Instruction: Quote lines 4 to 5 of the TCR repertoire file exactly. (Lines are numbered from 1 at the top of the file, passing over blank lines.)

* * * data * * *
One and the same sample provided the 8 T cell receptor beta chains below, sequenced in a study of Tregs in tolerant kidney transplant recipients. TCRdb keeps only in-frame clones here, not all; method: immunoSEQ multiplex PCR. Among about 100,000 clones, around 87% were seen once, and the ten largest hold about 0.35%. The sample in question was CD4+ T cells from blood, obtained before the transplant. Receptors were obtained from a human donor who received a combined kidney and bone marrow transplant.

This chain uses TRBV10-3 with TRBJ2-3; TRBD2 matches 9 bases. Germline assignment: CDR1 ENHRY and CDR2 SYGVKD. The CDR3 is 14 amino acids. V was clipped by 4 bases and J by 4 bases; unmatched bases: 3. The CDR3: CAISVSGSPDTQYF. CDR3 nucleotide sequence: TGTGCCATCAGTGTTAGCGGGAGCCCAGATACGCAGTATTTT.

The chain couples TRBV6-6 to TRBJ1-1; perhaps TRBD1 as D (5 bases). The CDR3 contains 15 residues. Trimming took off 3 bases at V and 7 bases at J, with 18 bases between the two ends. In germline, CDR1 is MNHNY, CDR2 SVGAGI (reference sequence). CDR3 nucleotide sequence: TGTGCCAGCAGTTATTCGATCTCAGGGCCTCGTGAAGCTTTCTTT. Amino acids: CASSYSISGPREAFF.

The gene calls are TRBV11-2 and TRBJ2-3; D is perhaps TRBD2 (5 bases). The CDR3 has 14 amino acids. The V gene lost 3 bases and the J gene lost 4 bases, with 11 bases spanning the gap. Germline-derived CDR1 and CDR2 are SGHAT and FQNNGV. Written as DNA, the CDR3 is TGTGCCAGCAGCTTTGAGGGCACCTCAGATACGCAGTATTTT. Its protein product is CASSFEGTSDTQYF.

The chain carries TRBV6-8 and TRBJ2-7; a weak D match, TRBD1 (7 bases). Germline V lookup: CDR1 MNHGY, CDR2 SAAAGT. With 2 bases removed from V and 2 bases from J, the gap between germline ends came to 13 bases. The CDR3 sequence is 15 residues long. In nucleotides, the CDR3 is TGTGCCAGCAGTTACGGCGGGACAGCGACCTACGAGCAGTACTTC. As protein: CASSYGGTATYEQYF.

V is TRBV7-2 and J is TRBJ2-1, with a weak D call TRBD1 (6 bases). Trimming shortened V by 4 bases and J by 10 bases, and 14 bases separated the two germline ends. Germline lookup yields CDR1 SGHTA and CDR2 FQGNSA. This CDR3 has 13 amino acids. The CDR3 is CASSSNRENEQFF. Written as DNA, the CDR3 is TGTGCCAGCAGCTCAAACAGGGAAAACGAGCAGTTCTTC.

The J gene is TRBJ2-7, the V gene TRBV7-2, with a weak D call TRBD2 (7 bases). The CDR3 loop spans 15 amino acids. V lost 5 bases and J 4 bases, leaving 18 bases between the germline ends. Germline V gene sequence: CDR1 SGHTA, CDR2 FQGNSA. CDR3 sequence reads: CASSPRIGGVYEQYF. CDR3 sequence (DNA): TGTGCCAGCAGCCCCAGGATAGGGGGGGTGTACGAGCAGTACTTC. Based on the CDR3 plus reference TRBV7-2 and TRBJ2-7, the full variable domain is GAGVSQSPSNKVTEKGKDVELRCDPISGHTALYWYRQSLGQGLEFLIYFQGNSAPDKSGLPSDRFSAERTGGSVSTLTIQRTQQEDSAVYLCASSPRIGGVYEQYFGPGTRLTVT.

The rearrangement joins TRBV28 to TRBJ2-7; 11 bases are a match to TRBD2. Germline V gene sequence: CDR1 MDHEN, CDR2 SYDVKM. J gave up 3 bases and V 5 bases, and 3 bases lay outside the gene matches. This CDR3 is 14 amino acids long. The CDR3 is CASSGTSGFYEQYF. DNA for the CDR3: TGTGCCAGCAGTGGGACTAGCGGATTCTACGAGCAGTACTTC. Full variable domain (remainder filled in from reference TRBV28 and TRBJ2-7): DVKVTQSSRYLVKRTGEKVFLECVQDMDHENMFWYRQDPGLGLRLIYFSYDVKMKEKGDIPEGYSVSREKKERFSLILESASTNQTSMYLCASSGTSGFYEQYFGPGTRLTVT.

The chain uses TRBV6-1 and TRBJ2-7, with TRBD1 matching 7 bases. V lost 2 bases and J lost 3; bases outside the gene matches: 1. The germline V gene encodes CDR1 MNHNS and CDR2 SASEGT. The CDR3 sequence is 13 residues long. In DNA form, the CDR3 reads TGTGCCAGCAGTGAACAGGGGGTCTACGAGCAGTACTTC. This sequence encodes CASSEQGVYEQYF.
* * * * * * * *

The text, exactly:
The gene calls are TRBV11-2 and TRBJ2-3; D is perhaps TRBD2 (5 bases). The CDR3 has 14 amino acids. The V gene lost 3 bases and the J gene lost 4 bases, with 11 bases spanning the gap. Germline-derived CDR1 and CDR2 are SGHAT and FQNNGV. Written as DNA, the CDR3 is TGTGCCAGCAGCTTTGAGGGCACCTCAGATACGCAGTATTTT. Its protein product is CASSFEGTSDTQYF.

The chain carries TRBV6-8 and TRBJ2-7; a weak D match, TRBD1 (7 bases). Germline V lookup: CDR1 MNHGY, CDR2 SAAAGT. With 2 bases removed from V and 2 bases from J, the gap between germline ends came to 13 bases. The CDR3 sequence is 15 residues long. In nucleotides, the CDR3 is TGTGCCAGCAGTTACGGCGGGACAGCGACCTACGAGCAGTACTTC. As protein: CASSYGGTATYEQYF.